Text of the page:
Some teams earn a No. 1 draft pick by playing badly. Some get their No. 1 by playing badly, er, sort of on purpose. Others get their No. 1 by getting really lucky.
The N.B.A. Draft Lottery is upon us. Some teams will earn a shot at the best young players in the country. Others will be left cursing the vagaries of chance.
What time is the Draft Lottery? Tuesday at 7:30 Eastern in Chicago.
Is it on TV? Yes, on ESPN and streaming here. You can also watch if you have the ESPN app on your Apple TV, Roku, Sling TV, Google Chromecast and Amazon Fire TV.
Who’s in? The 14 teams that did not make the playoffs are normally eligible. But one of those teams, the Brooklyn Nets, traded its pick away to the Cleveland Cavaliers. Another, the Los Angeles Lakers, will send its pick to either the Philadelphia 76ers or the Boston Celtics.
How does it work? A random, weighted draw will be held to determine the top three draft picks. Picks 4 to 14 will then be allotted in reverse order of the teams’ records.
Who are the team representatives? Teams can send whoever they like to represent them at the lottery: a player, an executive, somebody’s relative. This year’s choices:
Four are players. De’Aaron Fox of the Kings, Jamal Murray of the Nuggets, Luke Kennard of the Pistons and Josh Jackson of the Suns.
Other teams will be represented by executives; the Clippers will be represented by special consultant (and Lakers legend) Jerry West.
The Hawks will be represented by Jami Gertz.
Jami Gertz? The star of ’80s movies like “The Lost Boys” and “Less Than Zero”? Yes, she is an owner of the Hawks and married to the principal owner, Tony Ressler.
Who has the best chance at the No. 1 pick? The Phoenix Suns, who at 21-61 had the league’s worst record. Their chance is 25 percent.
Who else has a good chance at No. 1? The next most likely teams are the Memphis Grizzlies (20 percent), the Dallas Mavericks (14 percent) and the Atlanta Hawks (14 percent).
Who does not have such a good chance? The Orlando Magic at 9 percent, the Chicago Bulls and Sacramento Kings (5 percent), the Cavaliers (3 percent), the Knicks (2 percent) and the 76ers, Charlotte Hornets, Detroit Pistons, Los Angeles Clippers and Denver Nuggets (1 percent each).
What’s going on with that Lakers’ pick? Because of a trade with the Suns back in 2012 that brought them Steve Nash, the Lakers no longer have their No. 1 pick. The Suns eventually sent the pick to the Sixers, who used it as part of a trade with the Celtics last year. But many of the deals involved conditions. As a result of all these complex machinations, if the pick winds up in the 1 spot, or between 10 and 13, the 76ers will get it (a 97 percent chance). In the less likely event that it winds up at 2 or 3, the Celtics will get it. (It can’t land in any other positions; if the Lakers are not pulled for a top three lottery place, their record was strong enough that they will get a lower pick.)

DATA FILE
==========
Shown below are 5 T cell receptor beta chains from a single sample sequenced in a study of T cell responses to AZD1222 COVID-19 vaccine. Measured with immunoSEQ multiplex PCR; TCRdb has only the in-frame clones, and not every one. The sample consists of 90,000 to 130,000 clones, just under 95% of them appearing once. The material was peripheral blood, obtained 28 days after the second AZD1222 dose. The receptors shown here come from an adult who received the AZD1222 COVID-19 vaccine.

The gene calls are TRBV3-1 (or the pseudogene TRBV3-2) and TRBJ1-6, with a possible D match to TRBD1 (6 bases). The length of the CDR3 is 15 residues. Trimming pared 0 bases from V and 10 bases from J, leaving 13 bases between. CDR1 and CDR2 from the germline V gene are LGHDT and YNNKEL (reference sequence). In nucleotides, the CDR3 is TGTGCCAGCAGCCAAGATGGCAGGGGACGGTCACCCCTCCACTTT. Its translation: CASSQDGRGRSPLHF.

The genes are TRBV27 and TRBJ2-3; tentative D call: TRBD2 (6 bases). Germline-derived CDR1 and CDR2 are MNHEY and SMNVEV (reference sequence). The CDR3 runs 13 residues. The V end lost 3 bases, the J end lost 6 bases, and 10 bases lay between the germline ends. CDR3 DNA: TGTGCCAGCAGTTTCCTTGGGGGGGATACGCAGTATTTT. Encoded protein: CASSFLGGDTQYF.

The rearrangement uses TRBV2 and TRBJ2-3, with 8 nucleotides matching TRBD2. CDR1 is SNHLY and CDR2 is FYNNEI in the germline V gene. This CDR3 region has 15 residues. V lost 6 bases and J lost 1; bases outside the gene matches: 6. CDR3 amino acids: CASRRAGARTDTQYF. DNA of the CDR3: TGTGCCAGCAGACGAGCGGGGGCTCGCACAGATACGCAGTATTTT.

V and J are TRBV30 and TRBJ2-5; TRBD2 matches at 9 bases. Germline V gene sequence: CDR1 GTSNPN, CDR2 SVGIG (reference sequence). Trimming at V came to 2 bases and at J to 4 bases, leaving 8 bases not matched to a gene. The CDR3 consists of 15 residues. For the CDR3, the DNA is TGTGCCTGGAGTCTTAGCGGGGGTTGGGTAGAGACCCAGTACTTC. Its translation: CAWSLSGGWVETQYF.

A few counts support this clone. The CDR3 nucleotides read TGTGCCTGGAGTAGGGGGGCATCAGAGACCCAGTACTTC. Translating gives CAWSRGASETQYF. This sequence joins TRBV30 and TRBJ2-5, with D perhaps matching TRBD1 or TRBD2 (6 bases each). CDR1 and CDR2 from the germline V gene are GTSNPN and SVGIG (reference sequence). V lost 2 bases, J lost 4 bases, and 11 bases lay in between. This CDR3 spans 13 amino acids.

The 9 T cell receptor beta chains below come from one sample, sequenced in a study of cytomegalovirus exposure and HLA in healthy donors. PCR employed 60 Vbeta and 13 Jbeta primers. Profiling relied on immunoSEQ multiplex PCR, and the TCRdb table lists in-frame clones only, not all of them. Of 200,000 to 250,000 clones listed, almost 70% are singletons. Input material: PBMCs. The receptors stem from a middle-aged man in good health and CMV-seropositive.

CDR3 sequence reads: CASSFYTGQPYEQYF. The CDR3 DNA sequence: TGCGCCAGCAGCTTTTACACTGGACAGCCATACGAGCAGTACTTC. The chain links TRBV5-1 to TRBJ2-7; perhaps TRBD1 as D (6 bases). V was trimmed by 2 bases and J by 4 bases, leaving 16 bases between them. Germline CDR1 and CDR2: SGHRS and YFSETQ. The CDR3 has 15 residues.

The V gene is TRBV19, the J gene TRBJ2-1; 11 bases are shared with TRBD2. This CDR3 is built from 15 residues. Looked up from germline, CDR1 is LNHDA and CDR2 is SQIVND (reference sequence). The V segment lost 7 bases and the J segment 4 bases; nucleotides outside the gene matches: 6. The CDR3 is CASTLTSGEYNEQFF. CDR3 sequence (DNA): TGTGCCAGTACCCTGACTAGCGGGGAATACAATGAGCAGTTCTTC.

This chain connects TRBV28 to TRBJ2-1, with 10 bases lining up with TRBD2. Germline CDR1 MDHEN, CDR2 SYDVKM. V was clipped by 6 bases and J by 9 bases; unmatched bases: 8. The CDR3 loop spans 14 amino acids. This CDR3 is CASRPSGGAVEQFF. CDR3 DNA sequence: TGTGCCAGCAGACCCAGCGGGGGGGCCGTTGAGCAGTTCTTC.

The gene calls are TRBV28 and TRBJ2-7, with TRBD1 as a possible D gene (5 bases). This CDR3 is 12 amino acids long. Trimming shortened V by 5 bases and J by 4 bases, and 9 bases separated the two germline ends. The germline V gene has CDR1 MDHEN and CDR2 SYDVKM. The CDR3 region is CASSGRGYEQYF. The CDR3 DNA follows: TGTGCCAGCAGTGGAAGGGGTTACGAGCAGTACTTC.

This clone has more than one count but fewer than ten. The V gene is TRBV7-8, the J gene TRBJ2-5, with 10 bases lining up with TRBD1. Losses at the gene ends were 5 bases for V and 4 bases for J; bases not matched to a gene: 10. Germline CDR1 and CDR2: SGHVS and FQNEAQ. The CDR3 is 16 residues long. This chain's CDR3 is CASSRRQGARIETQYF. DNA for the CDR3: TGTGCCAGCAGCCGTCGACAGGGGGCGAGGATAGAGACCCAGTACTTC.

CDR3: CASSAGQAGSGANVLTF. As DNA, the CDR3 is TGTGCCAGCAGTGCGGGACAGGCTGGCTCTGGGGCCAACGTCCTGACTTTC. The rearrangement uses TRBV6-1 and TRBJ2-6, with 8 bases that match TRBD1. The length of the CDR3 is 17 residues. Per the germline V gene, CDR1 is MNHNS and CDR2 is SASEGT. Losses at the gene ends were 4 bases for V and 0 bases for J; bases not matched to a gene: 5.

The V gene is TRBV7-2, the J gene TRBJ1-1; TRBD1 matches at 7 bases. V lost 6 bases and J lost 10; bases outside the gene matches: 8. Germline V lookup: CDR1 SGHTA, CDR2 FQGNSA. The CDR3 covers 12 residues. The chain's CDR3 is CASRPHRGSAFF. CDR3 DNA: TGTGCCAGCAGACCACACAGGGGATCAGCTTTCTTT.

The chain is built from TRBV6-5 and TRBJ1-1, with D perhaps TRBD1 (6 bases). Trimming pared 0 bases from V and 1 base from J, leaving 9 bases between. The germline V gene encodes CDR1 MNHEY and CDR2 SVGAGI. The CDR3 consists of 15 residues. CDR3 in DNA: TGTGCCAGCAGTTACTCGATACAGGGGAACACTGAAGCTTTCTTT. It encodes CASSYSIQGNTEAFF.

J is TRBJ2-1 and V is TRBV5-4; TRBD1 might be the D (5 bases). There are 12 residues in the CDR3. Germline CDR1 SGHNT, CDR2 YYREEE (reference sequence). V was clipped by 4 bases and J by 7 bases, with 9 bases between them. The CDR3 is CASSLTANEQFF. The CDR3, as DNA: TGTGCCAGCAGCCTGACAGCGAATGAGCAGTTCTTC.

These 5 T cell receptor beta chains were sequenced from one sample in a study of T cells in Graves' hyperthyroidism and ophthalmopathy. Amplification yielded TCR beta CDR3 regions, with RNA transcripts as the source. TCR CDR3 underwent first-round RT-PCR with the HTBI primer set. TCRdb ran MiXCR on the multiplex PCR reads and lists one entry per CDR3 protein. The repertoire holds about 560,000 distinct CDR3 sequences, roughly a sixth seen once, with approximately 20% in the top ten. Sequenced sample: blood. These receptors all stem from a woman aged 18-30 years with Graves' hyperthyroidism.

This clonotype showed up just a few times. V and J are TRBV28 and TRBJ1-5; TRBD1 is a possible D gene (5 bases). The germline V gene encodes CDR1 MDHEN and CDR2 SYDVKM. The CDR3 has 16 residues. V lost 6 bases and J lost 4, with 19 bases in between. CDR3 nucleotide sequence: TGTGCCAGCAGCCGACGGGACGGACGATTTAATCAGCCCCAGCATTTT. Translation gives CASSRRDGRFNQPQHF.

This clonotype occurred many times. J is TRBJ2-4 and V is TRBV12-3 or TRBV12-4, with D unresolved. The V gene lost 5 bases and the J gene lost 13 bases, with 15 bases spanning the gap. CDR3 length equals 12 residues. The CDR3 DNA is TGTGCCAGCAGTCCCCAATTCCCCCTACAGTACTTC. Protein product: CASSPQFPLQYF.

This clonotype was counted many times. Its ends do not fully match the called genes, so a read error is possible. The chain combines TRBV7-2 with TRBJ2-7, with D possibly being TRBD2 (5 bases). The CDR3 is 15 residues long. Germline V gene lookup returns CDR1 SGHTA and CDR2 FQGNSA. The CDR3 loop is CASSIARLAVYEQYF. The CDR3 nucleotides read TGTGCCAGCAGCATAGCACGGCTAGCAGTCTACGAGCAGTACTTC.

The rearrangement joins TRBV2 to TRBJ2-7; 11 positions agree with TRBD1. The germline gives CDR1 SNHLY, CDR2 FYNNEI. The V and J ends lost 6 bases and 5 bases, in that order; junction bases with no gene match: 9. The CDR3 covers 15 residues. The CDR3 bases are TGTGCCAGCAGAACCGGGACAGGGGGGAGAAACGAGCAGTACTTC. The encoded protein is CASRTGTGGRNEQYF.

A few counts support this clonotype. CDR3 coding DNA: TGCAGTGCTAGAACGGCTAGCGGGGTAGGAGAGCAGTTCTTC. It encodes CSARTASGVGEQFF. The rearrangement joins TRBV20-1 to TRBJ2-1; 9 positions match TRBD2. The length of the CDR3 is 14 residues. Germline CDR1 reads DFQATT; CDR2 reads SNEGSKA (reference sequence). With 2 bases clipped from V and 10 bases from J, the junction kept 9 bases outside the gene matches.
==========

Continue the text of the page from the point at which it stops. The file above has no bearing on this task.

What is the single most likely result? That the Nuggets wind up with the 14th pick. They have a 98.2 percent chance of doing so.
What about picks 15-30? Those are all set, starting with the playoff team with the worst record, the Wizards, at 15, and moving down pick by pick to the better teams
Isn’t the N.B.A. planning some changes to the lottery? Yes, but they don’t begin until next year. In short, the chance of getting a top pick will be spread out a little more, giving the worst team only a 14 percent chance of winning (down from 25) and giving stronger teams a bit more of a chance. The 14 non-playoff teams will remain the only ones in the lottery.
Is what I see on TV the actual lottery? Not really. What you see is more of a ceremonial unveiling of the draft order. The actual lottery is held just before in front of a handful of league, team and news media witnesses sequestered in another room. In 2015, The Times was there to witness the curious process.
Is it fixed? As with many big events, conspiracy theorists come out for the draft lottery. Most often, they claim the league fixes the draw to benefit teams in big markets. When the Knicks won the lottery in 1985, the suggestion was made that the envelope with their name was bent or even refrigerated to tip off then-Commissioner David Stern. There has never been any credible evidence that a draft lottery has indeed been fixed.
When and where is the actual draft? June 21 at Barclay’s Center in Brooklyn.
Who will be picked? The top pick may come down to a choice between Arizona freshman center Deandre Ayton and Luka Doncic, a swingman from Slovenia. Among the players who could follow are freshmen Jaren Jackson of Michigan St., Marvin Bagley of Duke, Michael Porter of Missouri, Trae Young of Oklahoma and Mohamed Bamba of Texas.
Any upperclassmen? Mikal Bridges of national champion Villanova, a junior, may go 7-9ish.